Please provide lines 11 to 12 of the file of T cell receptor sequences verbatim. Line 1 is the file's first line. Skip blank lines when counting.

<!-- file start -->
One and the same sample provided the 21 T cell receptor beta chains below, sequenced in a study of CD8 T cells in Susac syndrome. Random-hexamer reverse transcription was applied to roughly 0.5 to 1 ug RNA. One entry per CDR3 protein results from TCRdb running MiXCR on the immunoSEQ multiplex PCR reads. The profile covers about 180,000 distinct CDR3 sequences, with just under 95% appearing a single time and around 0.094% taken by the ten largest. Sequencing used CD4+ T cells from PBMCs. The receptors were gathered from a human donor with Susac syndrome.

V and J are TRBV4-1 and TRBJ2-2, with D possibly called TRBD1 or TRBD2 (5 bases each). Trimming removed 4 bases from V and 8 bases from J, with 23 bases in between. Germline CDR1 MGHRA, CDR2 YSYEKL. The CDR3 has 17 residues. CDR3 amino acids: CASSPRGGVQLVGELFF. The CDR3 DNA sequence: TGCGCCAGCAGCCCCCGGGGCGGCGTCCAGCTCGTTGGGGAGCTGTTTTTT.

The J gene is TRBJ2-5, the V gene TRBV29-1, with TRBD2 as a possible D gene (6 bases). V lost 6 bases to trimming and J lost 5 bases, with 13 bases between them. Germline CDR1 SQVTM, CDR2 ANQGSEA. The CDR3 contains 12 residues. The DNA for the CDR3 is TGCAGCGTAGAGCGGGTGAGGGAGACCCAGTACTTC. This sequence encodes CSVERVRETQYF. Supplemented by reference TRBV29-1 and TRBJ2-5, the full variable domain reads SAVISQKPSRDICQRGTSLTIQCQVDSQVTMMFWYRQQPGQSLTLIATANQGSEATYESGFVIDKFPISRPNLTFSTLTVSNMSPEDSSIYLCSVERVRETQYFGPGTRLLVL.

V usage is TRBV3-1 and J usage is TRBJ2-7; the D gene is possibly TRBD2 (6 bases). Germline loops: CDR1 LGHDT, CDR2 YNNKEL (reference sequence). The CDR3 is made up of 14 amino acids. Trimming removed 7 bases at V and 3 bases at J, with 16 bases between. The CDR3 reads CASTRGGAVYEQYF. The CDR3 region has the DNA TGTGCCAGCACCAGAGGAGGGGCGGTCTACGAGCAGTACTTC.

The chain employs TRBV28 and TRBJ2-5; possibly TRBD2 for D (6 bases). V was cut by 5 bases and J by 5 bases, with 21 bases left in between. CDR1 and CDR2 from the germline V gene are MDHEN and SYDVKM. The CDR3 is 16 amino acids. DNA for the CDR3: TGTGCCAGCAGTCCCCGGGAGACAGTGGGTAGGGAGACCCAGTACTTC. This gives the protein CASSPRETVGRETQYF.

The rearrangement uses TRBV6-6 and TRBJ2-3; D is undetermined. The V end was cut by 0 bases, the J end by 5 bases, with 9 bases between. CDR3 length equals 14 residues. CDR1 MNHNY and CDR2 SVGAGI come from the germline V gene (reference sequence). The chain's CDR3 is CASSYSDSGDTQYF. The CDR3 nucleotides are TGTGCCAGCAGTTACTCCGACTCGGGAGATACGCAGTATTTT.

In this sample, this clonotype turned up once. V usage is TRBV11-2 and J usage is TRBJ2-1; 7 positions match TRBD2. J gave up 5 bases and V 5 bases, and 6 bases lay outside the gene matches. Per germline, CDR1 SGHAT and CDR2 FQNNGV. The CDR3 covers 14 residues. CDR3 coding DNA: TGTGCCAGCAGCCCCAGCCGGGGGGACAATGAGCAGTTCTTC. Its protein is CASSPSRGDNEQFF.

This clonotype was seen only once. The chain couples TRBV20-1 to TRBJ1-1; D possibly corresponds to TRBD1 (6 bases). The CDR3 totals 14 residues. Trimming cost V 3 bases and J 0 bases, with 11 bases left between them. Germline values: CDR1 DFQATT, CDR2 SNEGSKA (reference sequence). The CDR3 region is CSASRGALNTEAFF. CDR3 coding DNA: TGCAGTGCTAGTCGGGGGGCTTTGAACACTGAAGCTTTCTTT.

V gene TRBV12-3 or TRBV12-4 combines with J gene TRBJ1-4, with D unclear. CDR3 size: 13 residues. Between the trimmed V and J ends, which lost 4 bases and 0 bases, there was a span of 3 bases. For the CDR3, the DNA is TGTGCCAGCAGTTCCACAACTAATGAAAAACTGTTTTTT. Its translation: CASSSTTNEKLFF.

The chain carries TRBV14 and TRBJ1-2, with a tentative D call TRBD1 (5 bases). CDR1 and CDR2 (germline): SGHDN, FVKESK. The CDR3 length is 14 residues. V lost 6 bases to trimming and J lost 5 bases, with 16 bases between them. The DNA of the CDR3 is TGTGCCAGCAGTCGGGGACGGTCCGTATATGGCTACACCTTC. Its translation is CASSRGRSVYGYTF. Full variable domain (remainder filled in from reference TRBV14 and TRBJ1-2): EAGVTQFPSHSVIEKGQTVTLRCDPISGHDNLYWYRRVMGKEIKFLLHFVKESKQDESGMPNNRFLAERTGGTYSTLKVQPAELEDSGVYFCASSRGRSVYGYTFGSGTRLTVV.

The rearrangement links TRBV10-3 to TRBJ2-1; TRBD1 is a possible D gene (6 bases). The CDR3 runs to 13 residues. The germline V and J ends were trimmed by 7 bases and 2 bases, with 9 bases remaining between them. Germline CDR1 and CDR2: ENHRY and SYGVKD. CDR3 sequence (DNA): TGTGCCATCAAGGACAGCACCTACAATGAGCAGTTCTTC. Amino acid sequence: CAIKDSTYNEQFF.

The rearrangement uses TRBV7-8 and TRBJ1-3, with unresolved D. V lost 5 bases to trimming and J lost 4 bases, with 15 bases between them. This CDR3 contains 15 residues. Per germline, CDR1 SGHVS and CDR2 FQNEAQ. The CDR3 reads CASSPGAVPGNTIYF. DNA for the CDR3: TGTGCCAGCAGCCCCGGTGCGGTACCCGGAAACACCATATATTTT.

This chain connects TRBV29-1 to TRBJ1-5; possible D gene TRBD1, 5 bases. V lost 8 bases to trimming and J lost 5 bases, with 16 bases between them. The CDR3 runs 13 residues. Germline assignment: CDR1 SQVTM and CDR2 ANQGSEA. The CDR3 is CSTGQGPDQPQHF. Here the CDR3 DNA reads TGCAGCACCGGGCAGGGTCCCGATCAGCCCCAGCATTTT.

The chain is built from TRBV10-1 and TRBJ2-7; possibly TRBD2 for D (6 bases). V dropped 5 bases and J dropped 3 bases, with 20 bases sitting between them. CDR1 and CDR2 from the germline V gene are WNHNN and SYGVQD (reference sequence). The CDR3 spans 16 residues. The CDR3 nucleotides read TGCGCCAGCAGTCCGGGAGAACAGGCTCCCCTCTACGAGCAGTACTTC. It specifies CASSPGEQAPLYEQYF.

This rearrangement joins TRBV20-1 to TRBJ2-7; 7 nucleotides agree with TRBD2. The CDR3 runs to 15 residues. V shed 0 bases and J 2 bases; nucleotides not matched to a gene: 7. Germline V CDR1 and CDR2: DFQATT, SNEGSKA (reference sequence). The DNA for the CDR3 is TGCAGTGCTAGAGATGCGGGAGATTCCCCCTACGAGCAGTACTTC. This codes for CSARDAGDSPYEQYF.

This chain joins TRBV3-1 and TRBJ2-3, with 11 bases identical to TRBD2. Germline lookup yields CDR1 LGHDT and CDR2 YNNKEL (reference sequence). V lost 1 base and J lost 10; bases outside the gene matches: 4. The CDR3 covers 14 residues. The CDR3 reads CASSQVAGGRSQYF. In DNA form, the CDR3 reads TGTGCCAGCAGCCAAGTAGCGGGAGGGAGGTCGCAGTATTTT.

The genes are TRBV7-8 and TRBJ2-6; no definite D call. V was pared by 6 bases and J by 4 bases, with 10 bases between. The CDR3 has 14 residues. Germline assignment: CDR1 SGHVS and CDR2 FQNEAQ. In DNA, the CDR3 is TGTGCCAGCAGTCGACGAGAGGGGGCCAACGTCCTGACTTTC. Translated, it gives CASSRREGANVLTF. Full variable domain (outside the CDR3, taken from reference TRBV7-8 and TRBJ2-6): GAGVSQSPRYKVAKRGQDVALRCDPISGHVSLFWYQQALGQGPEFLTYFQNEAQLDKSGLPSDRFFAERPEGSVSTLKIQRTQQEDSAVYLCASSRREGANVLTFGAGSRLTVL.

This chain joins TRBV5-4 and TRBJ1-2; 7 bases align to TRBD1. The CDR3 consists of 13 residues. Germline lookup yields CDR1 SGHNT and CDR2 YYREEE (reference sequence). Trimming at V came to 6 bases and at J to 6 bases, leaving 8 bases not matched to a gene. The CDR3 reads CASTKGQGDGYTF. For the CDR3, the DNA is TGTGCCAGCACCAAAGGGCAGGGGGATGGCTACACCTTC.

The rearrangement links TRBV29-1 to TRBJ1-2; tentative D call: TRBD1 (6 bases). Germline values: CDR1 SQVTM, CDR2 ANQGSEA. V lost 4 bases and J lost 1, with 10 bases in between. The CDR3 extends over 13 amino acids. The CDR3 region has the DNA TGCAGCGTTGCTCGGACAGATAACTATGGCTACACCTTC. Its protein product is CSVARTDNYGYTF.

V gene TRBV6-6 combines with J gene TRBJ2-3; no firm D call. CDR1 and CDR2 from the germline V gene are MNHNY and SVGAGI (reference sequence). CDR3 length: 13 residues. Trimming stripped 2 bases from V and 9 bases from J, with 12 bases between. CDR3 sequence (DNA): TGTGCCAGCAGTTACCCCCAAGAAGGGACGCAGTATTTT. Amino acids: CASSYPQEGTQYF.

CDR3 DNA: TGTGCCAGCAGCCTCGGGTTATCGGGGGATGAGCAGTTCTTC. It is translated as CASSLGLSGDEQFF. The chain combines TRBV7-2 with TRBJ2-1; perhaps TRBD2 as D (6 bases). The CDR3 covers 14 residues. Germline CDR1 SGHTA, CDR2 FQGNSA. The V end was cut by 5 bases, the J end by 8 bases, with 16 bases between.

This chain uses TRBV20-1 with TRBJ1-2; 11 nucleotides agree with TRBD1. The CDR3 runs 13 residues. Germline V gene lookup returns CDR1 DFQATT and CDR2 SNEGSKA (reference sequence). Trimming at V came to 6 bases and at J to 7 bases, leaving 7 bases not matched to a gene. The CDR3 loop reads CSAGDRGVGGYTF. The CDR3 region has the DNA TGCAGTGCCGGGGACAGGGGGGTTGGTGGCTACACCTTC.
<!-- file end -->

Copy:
The rearrangement links TRBV10-3 to TRBJ2-1; TRBD1 is a possible D gene (6 bases). The CDR3 runs to 13 residues. The germline V and J ends were trimmed by 7 bases and 2 bases, with 9 bases remaining between them. Germline CDR1 and CDR2: ENHRY and SYGVKD. CDR3 sequence (DNA): TGTGCCATCAAGGACAGCACCTACAATGAGCAGTTCTTC. Amino acid sequence: CAIKDSTYNEQFF.

The rearrangement uses TRBV7-8 and TRBJ1-3, with unresolved D. V lost 5 bases to trimming and J lost 4 bases, with 15 bases between them. This CDR3 contains 15 residues. Per germline, CDR1 SGHVS and CDR2 FQNEAQ. The CDR3 reads CASSPGAVPGNTIYF. DNA for the CDR3: TGTGCCAGCAGCCCCGGTGCGGTACCCGGAAACACCATATATTTT.